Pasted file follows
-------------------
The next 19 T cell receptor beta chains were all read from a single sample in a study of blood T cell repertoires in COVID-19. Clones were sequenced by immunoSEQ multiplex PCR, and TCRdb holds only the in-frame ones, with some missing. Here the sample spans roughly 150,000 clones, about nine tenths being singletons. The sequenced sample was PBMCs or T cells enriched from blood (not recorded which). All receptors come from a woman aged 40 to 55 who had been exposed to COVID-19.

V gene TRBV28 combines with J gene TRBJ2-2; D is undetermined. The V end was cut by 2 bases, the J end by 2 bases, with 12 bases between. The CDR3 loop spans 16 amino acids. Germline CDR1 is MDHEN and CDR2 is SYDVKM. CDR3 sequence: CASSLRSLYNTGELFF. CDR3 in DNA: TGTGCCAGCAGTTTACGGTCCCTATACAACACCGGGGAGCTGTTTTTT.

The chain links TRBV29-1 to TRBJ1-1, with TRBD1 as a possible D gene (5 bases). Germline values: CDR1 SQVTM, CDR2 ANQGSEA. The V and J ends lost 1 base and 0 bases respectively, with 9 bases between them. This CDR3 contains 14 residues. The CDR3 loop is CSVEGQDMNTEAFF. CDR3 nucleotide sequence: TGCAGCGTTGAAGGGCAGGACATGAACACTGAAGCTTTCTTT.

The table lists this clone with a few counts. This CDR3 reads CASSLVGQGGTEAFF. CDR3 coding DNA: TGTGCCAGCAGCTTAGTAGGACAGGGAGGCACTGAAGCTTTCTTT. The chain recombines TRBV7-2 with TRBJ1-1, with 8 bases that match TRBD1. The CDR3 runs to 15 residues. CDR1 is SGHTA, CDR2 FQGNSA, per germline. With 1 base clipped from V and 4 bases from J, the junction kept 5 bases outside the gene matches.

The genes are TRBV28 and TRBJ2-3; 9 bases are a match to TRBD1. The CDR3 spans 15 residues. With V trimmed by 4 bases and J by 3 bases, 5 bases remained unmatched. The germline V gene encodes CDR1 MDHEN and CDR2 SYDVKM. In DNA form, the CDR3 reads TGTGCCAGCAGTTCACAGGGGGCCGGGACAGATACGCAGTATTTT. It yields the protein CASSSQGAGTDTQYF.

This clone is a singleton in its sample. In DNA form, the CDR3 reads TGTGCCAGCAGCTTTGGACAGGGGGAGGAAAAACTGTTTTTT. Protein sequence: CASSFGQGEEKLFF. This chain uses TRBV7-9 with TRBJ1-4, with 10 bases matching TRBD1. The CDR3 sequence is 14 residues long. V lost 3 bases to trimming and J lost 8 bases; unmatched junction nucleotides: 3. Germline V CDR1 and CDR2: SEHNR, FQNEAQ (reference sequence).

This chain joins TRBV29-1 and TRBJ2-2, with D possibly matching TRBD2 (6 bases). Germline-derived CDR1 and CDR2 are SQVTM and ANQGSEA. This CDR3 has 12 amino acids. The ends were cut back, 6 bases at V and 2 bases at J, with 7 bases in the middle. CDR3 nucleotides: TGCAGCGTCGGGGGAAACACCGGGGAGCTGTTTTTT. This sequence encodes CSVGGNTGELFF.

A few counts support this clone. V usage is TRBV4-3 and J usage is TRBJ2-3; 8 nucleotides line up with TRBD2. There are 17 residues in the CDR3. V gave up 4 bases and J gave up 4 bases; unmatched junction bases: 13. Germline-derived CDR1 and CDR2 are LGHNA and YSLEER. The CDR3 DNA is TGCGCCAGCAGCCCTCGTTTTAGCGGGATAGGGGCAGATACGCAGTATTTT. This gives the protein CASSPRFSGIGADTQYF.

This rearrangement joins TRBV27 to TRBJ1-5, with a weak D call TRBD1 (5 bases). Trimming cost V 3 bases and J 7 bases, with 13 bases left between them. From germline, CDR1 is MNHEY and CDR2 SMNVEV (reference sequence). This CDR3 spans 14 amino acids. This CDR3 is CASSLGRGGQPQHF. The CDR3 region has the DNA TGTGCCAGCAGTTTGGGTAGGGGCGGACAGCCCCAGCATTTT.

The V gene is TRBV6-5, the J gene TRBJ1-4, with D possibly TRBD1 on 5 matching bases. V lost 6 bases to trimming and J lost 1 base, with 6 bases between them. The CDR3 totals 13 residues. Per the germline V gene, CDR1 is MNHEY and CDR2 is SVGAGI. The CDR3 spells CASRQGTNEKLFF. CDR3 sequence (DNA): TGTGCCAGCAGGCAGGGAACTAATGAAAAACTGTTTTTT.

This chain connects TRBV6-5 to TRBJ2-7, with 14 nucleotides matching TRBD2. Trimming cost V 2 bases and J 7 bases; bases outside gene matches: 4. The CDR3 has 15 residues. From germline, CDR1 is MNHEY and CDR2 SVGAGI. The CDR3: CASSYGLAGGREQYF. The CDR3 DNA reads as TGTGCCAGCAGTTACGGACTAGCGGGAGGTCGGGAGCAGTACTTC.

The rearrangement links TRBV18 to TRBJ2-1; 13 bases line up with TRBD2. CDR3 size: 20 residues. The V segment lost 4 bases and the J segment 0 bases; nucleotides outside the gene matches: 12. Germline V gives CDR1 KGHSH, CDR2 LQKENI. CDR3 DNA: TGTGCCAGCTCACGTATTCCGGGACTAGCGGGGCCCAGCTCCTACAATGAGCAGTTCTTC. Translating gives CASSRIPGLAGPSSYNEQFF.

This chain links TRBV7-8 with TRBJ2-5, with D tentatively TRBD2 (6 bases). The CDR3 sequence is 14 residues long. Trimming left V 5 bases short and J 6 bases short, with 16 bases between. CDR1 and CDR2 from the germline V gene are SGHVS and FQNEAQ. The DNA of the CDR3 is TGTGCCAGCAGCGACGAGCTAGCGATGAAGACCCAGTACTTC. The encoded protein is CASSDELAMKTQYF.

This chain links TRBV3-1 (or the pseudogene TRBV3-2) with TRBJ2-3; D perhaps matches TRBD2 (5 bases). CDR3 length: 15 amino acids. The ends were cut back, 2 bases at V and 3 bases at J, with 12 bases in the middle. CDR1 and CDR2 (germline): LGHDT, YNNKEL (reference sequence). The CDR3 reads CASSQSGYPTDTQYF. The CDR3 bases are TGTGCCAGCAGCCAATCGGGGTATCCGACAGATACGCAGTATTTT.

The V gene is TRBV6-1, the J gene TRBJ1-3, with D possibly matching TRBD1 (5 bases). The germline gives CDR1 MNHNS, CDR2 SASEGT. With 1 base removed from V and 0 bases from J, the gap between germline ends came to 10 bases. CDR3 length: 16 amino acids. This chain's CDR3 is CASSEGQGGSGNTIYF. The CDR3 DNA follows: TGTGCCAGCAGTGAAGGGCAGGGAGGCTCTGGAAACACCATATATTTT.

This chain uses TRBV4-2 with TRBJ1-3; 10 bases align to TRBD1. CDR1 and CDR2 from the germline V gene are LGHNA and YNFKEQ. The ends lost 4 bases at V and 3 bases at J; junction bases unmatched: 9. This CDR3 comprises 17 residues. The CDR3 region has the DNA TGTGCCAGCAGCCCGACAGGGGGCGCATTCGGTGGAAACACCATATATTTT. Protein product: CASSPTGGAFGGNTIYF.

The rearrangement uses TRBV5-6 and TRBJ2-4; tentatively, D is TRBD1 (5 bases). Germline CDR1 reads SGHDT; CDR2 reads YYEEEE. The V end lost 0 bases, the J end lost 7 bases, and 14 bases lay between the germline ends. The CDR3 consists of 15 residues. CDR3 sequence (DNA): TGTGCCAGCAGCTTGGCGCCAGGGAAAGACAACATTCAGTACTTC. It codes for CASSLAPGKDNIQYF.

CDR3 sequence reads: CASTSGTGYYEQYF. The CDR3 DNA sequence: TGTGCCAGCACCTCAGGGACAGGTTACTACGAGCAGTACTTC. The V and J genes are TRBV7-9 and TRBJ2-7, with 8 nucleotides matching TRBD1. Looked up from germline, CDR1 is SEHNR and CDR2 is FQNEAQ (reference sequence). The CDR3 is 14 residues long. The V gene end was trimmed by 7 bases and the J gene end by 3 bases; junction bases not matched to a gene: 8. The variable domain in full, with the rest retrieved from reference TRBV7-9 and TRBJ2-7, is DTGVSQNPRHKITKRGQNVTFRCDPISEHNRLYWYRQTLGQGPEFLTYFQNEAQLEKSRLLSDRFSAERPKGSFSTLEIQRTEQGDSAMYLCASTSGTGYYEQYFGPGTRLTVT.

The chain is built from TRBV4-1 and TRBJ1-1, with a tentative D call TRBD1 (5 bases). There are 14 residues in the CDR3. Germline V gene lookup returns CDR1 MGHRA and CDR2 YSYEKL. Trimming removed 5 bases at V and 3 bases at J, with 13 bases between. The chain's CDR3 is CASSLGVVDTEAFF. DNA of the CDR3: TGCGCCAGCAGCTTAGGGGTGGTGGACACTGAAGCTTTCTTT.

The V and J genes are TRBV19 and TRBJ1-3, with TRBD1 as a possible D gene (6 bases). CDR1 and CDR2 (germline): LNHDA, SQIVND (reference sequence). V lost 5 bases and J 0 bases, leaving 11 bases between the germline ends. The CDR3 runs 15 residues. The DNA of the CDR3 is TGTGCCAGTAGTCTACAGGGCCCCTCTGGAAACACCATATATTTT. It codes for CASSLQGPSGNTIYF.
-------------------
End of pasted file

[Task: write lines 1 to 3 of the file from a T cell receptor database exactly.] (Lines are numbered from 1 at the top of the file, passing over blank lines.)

The next 19 T cell receptor beta chains were all read from a single sample in a study of blood T cell repertoires in COVID-19. Clones were sequenced by immunoSEQ multiplex PCR, and TCRdb holds only the in-frame ones, with some missing. Here the sample spans roughly 150,000 clones, about nine tenths being singletons. The sequenced sample was PBMCs or T cells enriched from blood (not recorded which). All receptors come from a woman aged 40 to 55 who had been exposed to COVID-19.

V gene TRBV28 combines with J gene TRBJ2-2; D is undetermined. The V end was cut by 2 bases, the J end by 2 bases, with 12 bases between. The CDR3 loop spans 16 amino acids. Germline CDR1 is MDHEN and CDR2 is SYDVKM. CDR3 sequence: CASSLRSLYNTGELFF. CDR3 in DNA: TGTGCCAGCAGTTTACGGTCCCTATACAACACCGGGGAGCTGTTTTTT.

The chain links TRBV29-1 to TRBJ1-1, with TRBD1 as a possible D gene (5 bases). Germline values: CDR1 SQVTM, CDR2 ANQGSEA. The V and J ends lost 1 base and 0 bases respectively, with 9 bases between them. This CDR3 contains 14 residues. The CDR3 loop is CSVEGQDMNTEAFF. CDR3 nucleotide sequence: TGCAGCGTTGAAGGGCAGGACATGAACACTGAAGCTTTCTTT.